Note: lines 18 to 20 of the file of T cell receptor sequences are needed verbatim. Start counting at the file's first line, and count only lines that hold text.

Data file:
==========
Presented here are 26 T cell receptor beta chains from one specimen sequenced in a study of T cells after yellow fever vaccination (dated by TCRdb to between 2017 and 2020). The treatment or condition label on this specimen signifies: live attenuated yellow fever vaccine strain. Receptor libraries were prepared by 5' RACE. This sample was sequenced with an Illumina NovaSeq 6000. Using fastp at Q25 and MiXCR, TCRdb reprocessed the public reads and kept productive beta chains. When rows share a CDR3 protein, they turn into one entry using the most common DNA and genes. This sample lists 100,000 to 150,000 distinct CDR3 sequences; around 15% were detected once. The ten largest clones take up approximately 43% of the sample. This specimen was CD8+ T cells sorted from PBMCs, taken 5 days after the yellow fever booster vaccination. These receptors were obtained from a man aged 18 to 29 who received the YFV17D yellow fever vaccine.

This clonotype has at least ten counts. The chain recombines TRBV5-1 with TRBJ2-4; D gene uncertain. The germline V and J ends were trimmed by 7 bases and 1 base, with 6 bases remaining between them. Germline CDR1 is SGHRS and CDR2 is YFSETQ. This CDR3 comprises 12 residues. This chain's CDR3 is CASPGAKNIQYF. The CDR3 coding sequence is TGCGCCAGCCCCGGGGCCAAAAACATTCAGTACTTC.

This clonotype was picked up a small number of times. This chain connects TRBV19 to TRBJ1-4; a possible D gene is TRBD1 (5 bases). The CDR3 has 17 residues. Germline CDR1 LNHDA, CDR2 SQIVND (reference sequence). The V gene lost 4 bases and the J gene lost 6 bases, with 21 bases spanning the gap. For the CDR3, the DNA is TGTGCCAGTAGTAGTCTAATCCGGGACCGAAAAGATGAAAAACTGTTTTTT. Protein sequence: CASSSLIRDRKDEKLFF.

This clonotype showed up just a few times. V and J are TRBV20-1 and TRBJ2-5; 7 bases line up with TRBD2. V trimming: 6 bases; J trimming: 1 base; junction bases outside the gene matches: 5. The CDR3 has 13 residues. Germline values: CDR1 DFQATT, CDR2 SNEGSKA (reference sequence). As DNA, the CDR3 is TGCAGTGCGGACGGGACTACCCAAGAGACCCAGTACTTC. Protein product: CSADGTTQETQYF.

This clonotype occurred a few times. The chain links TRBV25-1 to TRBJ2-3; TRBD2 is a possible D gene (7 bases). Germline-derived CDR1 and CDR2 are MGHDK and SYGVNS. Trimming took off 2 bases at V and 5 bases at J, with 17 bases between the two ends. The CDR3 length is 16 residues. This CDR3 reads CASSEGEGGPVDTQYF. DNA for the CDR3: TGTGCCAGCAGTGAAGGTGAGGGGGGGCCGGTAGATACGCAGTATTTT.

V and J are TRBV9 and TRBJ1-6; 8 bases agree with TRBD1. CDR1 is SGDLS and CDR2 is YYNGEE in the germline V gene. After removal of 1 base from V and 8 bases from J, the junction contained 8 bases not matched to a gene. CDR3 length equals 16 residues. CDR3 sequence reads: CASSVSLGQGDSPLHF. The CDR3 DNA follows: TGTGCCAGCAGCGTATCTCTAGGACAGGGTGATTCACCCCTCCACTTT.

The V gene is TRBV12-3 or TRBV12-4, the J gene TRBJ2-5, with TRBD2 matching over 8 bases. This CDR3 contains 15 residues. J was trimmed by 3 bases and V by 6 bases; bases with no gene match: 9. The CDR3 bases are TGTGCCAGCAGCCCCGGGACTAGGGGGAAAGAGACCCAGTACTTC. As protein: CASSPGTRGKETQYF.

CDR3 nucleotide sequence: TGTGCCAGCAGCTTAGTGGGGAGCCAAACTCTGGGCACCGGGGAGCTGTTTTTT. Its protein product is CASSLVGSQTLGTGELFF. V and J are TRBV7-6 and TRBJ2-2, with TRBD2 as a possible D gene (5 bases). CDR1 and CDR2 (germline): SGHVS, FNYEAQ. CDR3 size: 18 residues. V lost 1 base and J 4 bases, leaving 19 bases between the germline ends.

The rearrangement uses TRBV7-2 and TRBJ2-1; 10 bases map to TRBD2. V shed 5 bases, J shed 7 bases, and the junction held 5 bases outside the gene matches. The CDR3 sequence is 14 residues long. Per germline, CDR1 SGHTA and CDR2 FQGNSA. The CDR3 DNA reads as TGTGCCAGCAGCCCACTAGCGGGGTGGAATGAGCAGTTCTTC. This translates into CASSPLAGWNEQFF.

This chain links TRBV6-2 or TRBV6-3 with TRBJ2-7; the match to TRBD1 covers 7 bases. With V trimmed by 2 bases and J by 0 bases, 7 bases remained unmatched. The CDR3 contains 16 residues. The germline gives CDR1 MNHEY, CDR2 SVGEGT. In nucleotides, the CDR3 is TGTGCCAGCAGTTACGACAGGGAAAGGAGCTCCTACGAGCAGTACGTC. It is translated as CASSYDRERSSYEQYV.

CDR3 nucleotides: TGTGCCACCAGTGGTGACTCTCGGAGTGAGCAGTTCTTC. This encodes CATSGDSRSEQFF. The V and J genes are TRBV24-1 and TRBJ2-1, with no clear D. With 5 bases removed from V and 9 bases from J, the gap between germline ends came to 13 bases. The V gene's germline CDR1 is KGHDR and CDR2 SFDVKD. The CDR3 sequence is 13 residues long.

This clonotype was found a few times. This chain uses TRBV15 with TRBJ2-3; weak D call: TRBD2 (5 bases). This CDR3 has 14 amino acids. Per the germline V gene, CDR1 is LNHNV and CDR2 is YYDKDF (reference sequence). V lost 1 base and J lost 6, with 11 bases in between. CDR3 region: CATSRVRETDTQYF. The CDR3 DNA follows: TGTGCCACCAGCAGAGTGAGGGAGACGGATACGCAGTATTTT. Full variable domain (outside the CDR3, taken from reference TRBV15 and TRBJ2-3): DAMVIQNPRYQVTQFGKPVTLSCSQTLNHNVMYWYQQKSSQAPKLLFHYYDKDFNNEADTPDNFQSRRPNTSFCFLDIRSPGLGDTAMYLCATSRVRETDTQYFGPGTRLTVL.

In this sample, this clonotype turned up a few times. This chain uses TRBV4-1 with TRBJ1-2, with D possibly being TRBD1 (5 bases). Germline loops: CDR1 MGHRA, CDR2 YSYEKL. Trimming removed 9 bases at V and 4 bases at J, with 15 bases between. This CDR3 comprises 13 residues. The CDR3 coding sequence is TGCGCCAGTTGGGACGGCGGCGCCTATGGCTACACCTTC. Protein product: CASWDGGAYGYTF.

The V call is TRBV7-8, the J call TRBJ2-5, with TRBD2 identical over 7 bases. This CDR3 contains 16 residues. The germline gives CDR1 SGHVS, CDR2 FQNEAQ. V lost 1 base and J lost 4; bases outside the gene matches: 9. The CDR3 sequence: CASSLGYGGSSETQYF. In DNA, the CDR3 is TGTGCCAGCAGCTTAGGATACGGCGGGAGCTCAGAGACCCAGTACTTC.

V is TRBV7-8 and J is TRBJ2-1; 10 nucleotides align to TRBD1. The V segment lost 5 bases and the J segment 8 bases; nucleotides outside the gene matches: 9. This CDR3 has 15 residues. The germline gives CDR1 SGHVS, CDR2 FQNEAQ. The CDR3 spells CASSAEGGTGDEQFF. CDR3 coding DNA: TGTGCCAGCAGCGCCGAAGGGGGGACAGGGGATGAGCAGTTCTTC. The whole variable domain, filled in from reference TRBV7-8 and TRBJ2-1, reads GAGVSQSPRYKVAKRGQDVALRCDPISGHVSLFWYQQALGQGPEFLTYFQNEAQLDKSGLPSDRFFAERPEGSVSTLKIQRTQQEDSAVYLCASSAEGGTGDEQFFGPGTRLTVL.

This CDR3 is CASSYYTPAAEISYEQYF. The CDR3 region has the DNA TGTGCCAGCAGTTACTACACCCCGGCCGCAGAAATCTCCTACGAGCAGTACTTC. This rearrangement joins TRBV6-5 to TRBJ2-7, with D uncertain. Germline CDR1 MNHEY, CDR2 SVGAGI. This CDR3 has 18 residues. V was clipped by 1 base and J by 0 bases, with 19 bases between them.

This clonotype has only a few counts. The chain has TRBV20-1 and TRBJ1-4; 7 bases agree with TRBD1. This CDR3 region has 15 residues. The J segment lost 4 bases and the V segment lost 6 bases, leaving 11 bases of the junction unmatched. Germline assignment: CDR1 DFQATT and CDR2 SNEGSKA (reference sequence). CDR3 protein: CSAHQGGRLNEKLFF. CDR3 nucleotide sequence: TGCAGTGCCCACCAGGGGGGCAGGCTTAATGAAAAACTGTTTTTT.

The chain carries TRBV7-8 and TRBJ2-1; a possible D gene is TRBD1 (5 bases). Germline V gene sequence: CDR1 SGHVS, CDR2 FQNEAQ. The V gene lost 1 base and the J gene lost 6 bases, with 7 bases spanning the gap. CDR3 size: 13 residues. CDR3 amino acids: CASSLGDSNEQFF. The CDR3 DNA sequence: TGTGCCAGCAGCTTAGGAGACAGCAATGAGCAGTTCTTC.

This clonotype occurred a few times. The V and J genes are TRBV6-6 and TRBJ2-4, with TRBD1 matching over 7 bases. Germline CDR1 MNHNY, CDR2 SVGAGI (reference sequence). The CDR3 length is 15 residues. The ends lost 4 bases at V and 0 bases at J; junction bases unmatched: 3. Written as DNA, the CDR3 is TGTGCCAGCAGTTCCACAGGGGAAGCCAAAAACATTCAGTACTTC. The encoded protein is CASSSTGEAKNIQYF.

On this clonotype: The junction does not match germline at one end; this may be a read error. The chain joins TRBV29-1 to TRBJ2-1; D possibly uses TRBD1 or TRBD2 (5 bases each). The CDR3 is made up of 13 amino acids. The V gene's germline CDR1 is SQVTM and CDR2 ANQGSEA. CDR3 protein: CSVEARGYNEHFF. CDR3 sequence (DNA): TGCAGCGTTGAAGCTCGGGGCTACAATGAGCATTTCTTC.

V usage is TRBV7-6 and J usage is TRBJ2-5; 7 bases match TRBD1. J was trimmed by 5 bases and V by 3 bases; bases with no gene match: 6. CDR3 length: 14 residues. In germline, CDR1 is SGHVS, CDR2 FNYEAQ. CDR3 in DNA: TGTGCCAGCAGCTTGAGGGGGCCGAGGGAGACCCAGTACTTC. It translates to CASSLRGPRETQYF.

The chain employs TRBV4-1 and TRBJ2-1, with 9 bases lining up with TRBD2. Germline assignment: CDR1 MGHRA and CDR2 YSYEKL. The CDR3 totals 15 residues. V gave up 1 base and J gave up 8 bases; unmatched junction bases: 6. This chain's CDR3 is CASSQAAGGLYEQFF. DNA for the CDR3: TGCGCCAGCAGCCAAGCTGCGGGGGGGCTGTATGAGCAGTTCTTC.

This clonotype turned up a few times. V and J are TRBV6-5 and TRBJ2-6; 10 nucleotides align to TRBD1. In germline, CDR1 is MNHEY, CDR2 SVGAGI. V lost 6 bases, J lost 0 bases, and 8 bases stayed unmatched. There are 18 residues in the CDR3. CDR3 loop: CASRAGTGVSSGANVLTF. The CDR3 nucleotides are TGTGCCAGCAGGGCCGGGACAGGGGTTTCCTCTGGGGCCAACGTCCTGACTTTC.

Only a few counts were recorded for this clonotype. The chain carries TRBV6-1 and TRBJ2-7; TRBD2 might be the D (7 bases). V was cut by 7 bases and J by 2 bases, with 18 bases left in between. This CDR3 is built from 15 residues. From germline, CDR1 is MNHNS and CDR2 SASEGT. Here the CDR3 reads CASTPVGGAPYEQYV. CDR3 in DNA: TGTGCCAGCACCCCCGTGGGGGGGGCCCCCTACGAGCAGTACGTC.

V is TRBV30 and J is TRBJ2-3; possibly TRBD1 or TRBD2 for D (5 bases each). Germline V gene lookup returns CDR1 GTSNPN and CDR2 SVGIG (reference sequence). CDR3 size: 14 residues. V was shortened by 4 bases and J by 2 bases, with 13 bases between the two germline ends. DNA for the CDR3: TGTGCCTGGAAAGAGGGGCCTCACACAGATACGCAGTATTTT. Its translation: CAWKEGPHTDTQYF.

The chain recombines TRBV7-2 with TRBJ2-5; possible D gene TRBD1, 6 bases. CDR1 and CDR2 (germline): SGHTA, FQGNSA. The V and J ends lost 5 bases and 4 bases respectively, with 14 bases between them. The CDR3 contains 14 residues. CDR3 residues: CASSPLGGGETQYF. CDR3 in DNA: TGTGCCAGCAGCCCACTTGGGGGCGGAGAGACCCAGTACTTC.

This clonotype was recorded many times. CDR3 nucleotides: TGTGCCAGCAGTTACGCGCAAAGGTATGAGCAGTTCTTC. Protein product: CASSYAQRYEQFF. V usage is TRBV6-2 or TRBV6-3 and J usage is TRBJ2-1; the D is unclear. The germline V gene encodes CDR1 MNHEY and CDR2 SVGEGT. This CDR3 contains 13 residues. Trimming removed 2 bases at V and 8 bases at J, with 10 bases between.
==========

The chain carries TRBV7-8 and TRBJ2-1; a possible D gene is TRBD1 (5 bases). Germline V gene sequence: CDR1 SGHVS, CDR2 FQNEAQ. The V gene lost 1 base and the J gene lost 6 bases, with 7 bases spanning the gap. CDR3 size: 13 residues. CDR3 amino acids: CASSLGDSNEQFF. The CDR3 DNA sequence: TGTGCCAGCAGCTTAGGAGACAGCAATGAGCAGTTCTTC.

This clonotype occurred a few times. The V and J genes are TRBV6-6 and TRBJ2-4, with TRBD1 matching over 7 bases. Germline CDR1 MNHNY, CDR2 SVGAGI (reference sequence). The CDR3 length is 15 residues. The ends lost 4 bases at V and 0 bases at J; junction bases unmatched: 3. Written as DNA, the CDR3 is TGTGCCAGCAGTTCCACAGGGGAAGCCAAAAACATTCAGTACTTC. The encoded protein is CASSSTGEAKNIQYF.

On this clonotype: The junction does not match germline at one end; this may be a read error. The chain joins TRBV29-1 to TRBJ2-1; D possibly uses TRBD1 or TRBD2 (5 bases each). The CDR3 is made up of 13 amino acids. The V gene's germline CDR1 is SQVTM and CDR2 ANQGSEA. CDR3 protein: CSVEARGYNEHFF. CDR3 sequence (DNA): TGCAGCGTTGAAGCTCGGGGCTACAATGAGCATTTCTTC.